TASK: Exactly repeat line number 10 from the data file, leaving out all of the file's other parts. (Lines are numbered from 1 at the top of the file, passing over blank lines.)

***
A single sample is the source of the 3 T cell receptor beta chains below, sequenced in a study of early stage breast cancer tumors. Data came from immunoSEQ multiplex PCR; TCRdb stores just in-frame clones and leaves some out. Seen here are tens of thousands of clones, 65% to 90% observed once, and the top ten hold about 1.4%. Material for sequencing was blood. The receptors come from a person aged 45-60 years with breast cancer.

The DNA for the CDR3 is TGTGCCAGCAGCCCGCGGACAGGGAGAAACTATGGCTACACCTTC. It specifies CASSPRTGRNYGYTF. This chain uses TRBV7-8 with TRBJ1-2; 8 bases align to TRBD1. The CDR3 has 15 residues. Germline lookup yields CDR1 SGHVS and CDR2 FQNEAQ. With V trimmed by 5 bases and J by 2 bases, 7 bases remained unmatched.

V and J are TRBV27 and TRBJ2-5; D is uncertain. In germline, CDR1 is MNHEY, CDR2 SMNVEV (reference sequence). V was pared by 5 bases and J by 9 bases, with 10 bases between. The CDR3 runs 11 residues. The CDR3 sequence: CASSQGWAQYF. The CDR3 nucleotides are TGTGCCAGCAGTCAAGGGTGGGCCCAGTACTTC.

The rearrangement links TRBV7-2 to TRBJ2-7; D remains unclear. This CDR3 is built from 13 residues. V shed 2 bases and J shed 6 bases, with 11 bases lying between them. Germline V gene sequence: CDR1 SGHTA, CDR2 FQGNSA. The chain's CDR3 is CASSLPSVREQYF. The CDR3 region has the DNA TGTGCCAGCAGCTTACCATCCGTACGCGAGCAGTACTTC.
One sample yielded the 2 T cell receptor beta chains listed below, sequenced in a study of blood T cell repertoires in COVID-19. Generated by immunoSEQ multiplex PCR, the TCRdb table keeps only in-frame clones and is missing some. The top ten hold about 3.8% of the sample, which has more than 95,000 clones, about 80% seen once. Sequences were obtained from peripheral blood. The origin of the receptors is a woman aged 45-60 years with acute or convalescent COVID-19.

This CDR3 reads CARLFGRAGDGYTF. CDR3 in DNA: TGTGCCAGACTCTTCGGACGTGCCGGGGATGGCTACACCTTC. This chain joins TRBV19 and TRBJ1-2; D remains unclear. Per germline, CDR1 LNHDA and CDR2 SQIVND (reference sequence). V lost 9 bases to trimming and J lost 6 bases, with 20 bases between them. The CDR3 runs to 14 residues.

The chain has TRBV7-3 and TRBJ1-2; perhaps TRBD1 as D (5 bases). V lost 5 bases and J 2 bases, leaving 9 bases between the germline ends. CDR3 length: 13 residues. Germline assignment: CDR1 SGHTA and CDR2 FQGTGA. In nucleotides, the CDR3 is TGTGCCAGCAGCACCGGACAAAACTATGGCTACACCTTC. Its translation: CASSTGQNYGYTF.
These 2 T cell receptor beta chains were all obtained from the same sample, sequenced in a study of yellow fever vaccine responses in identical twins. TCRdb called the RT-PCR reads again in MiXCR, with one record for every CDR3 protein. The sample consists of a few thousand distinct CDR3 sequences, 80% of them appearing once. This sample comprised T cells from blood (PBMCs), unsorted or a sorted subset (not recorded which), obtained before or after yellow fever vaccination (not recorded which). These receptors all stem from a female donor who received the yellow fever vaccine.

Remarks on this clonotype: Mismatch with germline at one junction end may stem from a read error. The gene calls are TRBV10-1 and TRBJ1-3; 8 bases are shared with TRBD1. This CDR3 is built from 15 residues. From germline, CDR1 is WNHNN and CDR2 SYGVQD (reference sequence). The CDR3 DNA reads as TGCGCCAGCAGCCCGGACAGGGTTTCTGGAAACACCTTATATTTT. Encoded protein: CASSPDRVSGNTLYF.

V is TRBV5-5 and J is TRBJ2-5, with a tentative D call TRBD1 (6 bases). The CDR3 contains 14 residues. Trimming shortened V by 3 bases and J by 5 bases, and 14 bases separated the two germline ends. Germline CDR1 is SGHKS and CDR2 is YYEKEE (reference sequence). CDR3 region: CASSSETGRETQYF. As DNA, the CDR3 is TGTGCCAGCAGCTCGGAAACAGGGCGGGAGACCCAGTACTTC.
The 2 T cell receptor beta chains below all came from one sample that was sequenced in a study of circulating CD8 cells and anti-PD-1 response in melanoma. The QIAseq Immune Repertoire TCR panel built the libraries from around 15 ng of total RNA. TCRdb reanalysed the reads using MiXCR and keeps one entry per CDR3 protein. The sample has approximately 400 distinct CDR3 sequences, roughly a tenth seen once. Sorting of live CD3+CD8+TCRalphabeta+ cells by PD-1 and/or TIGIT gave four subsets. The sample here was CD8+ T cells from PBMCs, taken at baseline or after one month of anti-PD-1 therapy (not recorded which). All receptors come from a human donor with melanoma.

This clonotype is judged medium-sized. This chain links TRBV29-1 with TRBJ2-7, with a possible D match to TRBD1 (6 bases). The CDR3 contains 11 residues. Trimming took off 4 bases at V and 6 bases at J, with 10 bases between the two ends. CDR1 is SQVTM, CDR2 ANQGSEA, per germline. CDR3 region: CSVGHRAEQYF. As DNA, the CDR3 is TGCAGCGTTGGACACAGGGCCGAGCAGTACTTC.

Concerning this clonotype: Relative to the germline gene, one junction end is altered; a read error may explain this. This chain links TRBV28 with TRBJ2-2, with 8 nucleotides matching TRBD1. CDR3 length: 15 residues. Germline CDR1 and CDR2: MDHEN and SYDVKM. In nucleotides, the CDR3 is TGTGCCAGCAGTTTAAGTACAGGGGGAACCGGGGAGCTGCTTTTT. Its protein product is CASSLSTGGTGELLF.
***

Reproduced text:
V is TRBV5-5 and J is TRBJ2-5, with a tentative D call TRBD1 (6 bases). The CDR3 contains 14 residues. Trimming shortened V by 3 bases and J by 5 bases, and 14 bases separated the two germline ends. Germline CDR1 is SGHKS and CDR2 is YYEKEE (reference sequence). CDR3 region: CASSSETGRETQYF. As DNA, the CDR3 is TGTGCCAGCAGCTCGGAAACAGGGCGGGAGACCCAGTACTTC.